The 1951 Convention relating to the Status of Refugees makes it clear what the obligations of governments are, and it defines a refugee as someone who has fled his or her country “owing to a well-founded fear of being persecuted for reasons of race, religion, nationality, membership of a particular social group or political opinion.” The UN Briefing Paper on forced displacement indicates that globally there are now 27 million internally displaced people within their own countries, and 15 million who have fled beyond those borders, for a total of approximately “43 million uprooted victims of conflict and persecution worldwide.” ( These populations include 4.8 Palestinians, 2.9 million Afghans, 1.8 million Iraqis, 700,000 Somalis, 456,000 Congolese, 390,000 Colombians and 370,000 Sudanese.

The UN figures indicate that today roughly one third of all refugees worldwide are Syrian – a truly extraordinary percentage. When Macedonian officials use tear gas and stun grenades against people trying to get through the razor-wire fence with Greece, or French police attack and burn a migrant camp in Calais, what the world sees is an abject failure to address the global migration issue that, like the refugees themselves, will not go away.

There are now right-wing governments in Hungary, Slovakia and Poland, and officials are closing borders in an attempt to repel newcomers. The Balkan corridor has been shut following a deal between the EU and its Balkan neighbours, a bargain that anticipates a Europe-Turkey accord to refuse refugees. However, the prospective EU-Turkish accord is a gross violation of international law. Tony Barber, the editor of The Financial Times in London, has commented that for “selfish, dishonourable, short-sighted behaviour that violates EU values and international law, the prize goes to individual European governments,” but now “we have the shabby deal with Turkey. The EU is to organize illegal, compulsory mass expulsion of refugees to Turkey. In return, the Turks are supposed to get visa-free travel to the EU and an accelerated path to EU membership.” (March 12, 2016)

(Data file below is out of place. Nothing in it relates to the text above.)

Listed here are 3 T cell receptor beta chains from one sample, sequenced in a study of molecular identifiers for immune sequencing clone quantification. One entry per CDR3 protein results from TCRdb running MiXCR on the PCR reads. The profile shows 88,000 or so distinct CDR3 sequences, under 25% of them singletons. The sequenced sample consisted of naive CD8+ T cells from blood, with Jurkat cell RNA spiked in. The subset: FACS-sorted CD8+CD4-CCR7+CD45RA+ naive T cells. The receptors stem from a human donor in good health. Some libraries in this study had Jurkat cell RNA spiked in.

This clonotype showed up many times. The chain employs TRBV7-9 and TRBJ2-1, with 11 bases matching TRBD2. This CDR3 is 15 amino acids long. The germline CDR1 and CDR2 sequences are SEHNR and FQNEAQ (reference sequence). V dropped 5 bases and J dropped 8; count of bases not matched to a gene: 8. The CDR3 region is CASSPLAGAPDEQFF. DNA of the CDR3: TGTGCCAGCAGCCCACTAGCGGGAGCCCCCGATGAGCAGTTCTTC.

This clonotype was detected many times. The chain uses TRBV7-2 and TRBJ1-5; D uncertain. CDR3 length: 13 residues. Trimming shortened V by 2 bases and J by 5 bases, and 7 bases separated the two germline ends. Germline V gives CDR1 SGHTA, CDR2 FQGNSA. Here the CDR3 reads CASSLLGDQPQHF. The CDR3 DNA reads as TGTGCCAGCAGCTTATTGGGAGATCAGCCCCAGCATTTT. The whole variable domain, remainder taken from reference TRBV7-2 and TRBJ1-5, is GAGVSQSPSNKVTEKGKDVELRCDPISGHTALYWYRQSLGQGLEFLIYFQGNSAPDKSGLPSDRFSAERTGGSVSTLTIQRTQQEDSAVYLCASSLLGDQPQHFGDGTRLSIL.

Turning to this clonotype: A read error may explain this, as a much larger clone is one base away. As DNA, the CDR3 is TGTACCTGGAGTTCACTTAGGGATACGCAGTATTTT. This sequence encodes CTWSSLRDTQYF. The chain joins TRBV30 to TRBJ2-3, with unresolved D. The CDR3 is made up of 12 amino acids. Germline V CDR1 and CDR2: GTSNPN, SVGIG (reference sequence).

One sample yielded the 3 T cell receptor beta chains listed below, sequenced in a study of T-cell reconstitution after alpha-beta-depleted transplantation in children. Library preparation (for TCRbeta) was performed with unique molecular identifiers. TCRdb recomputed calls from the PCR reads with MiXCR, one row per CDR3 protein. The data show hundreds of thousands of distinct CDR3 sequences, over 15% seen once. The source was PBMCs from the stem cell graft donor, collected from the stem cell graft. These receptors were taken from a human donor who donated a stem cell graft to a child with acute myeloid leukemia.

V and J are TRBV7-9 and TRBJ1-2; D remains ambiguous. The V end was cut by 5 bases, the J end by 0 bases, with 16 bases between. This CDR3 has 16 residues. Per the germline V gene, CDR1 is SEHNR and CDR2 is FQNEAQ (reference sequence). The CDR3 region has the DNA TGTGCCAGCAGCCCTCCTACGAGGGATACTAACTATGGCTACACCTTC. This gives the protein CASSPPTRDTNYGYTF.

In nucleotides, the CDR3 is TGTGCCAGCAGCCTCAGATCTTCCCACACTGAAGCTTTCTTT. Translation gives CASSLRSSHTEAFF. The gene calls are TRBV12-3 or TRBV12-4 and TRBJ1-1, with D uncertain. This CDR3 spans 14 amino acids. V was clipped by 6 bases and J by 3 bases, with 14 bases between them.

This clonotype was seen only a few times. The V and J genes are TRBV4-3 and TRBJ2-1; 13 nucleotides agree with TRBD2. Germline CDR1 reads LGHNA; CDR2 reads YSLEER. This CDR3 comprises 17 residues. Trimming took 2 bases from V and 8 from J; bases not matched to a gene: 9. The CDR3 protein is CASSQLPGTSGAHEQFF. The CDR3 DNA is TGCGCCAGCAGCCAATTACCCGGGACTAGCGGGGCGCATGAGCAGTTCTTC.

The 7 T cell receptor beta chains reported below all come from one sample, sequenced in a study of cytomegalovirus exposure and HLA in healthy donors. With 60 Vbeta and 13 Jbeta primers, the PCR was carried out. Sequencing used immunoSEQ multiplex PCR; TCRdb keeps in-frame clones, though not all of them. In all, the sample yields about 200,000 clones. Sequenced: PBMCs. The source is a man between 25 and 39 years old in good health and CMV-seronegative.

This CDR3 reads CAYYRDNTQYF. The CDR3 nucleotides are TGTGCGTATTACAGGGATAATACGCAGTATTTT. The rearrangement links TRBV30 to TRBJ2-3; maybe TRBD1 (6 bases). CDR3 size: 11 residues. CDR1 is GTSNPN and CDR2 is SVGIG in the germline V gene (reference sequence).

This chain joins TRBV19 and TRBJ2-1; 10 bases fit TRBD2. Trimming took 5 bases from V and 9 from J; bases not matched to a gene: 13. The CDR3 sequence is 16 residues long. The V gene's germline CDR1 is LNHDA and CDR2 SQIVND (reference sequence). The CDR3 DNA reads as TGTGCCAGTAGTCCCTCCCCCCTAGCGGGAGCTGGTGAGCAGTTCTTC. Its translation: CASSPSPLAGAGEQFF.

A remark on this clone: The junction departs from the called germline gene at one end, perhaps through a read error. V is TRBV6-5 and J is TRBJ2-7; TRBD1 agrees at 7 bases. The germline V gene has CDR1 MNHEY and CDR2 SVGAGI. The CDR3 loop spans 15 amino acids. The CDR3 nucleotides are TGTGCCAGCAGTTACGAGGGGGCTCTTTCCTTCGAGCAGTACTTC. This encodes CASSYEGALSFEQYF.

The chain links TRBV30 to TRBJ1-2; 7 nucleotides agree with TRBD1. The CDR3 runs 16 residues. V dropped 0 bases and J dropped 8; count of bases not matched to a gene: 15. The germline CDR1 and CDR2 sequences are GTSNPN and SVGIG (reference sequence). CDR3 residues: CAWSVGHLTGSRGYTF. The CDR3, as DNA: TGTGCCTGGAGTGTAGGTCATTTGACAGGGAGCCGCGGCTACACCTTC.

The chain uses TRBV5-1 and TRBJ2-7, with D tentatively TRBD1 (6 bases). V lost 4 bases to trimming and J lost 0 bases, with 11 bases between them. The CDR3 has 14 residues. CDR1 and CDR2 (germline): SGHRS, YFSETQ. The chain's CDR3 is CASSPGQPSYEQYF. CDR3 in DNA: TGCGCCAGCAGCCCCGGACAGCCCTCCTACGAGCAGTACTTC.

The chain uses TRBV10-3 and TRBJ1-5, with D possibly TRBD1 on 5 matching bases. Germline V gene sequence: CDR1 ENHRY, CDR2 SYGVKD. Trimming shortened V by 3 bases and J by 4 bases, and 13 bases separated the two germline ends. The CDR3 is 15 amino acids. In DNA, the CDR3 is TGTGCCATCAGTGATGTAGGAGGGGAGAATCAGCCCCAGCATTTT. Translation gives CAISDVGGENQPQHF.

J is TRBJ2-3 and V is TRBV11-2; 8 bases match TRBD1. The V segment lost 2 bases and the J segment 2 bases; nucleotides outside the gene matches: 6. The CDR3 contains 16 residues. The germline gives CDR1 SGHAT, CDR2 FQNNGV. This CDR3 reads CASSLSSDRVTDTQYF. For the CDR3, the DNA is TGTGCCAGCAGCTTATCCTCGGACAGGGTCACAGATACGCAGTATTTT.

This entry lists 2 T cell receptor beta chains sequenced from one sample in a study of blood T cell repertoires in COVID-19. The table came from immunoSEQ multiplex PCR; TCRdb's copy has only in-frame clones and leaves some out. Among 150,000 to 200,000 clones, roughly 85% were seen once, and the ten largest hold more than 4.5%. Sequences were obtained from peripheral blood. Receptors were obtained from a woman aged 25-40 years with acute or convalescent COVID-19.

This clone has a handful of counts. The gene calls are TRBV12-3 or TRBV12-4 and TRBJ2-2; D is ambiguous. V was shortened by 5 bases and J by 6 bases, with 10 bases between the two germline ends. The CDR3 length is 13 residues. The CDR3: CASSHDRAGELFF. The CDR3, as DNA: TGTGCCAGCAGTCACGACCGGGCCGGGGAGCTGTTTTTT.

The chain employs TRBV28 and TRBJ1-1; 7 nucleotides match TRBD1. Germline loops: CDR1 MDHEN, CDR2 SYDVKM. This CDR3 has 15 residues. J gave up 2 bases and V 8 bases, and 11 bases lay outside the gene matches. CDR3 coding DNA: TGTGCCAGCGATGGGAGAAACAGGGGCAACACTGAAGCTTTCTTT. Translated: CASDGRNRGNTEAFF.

In the last 24 hours, after desperate people burst through the Macedonian fence outside the Idomeni camp in Greece, the United Nations High Commissioner on Refugees’ on-site representative, Babur Baloch, told the BBC: